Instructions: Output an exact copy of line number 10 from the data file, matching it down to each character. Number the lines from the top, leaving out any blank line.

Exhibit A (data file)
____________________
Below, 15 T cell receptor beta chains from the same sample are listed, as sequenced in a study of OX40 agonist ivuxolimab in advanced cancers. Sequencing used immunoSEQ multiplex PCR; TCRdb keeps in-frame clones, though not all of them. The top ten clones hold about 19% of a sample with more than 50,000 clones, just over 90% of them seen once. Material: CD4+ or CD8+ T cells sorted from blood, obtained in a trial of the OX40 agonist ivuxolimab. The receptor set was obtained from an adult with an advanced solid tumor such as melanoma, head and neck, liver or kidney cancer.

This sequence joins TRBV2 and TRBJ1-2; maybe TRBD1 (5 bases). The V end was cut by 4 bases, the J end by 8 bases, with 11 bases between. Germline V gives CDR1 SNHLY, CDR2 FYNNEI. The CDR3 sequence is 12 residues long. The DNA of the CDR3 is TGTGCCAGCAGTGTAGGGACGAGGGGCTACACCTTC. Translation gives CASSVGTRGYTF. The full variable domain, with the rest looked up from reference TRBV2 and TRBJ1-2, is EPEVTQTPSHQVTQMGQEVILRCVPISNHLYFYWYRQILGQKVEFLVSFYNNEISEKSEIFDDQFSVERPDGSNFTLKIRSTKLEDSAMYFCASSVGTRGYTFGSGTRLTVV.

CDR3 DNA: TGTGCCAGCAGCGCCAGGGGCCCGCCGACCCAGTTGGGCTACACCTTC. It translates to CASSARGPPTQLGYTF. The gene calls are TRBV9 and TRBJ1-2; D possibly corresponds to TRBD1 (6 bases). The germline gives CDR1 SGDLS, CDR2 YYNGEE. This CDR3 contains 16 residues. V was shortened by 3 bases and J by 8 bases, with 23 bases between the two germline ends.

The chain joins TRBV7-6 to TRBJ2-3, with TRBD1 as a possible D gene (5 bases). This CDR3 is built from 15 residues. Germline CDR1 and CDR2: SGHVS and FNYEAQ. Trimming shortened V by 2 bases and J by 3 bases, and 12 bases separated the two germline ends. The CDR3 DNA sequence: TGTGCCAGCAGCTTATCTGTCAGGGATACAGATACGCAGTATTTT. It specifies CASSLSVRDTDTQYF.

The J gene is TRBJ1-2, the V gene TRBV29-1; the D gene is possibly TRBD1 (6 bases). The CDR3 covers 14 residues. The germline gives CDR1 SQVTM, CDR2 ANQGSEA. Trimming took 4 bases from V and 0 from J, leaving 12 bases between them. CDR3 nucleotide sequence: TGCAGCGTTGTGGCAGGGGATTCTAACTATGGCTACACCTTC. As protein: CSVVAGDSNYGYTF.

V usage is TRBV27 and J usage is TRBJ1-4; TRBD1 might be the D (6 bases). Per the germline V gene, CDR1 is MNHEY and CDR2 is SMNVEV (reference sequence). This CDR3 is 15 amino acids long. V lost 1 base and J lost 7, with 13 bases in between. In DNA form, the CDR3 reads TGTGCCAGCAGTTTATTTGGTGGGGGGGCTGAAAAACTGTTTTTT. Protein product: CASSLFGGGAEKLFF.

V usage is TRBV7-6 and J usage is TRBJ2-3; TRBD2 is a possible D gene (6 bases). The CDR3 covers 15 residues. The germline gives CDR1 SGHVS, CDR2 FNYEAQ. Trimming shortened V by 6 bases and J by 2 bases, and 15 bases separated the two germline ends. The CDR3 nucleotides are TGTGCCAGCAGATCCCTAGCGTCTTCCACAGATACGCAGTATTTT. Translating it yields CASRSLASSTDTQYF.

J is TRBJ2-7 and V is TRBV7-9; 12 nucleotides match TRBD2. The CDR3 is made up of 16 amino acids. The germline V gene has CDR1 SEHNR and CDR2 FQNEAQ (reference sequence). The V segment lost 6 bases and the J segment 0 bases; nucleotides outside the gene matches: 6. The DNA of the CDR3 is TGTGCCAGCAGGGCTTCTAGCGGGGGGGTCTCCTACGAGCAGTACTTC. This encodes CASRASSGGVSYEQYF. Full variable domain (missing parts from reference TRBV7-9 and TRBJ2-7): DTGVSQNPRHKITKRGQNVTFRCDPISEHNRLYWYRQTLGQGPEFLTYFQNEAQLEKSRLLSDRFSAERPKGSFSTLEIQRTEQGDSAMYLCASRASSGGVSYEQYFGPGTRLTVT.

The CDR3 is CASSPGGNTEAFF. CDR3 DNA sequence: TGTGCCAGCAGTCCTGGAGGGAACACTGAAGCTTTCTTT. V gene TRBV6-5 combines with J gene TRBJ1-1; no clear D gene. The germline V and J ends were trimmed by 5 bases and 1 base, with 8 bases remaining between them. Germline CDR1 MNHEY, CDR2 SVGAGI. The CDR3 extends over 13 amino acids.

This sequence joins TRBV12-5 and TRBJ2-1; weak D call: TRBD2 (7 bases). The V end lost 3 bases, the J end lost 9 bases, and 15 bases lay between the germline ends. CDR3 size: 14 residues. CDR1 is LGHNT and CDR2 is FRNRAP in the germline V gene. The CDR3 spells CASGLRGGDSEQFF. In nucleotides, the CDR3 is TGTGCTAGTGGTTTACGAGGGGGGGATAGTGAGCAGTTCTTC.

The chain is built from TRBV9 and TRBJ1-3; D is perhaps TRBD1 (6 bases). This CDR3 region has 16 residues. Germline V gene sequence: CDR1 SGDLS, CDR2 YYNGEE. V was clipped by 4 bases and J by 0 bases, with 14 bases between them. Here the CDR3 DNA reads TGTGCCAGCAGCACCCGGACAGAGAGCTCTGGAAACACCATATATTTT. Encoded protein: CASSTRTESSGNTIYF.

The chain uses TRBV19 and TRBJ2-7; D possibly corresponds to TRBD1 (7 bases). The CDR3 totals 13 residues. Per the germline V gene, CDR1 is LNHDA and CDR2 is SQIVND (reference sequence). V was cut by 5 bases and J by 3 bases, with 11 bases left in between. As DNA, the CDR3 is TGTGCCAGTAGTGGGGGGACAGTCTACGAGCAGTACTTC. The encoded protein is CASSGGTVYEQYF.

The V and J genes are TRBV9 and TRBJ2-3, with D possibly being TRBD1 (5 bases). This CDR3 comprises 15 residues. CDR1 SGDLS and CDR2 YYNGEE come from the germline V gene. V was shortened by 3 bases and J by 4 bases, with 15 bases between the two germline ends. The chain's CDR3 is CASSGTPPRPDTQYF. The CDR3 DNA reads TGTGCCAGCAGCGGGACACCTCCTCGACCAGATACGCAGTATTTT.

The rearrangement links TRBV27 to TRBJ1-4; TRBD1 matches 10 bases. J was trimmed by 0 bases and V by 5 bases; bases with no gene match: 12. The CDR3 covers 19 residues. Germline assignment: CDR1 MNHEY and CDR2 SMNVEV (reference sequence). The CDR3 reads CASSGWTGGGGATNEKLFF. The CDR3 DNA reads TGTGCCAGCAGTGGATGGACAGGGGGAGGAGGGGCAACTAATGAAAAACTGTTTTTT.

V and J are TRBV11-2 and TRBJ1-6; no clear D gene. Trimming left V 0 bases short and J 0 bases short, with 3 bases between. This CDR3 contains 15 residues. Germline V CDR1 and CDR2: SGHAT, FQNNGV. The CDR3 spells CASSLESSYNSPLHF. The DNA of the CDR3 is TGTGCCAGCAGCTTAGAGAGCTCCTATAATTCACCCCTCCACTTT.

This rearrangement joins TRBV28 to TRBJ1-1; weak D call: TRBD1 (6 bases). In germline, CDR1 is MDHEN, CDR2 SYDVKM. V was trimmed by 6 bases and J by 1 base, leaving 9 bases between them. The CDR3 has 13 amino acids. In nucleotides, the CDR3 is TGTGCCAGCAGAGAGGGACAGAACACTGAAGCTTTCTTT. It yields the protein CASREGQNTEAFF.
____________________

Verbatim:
This sequence joins TRBV12-5 and TRBJ2-1; weak D call: TRBD2 (7 bases). The V end lost 3 bases, the J end lost 9 bases, and 15 bases lay between the germline ends. CDR3 size: 14 residues. CDR1 is LGHNT and CDR2 is FRNRAP in the germline V gene. The CDR3 spells CASGLRGGDSEQFF. In nucleotides, the CDR3 is TGTGCTAGTGGTTTACGAGGGGGGGATAGTGAGCAGTTCTTC.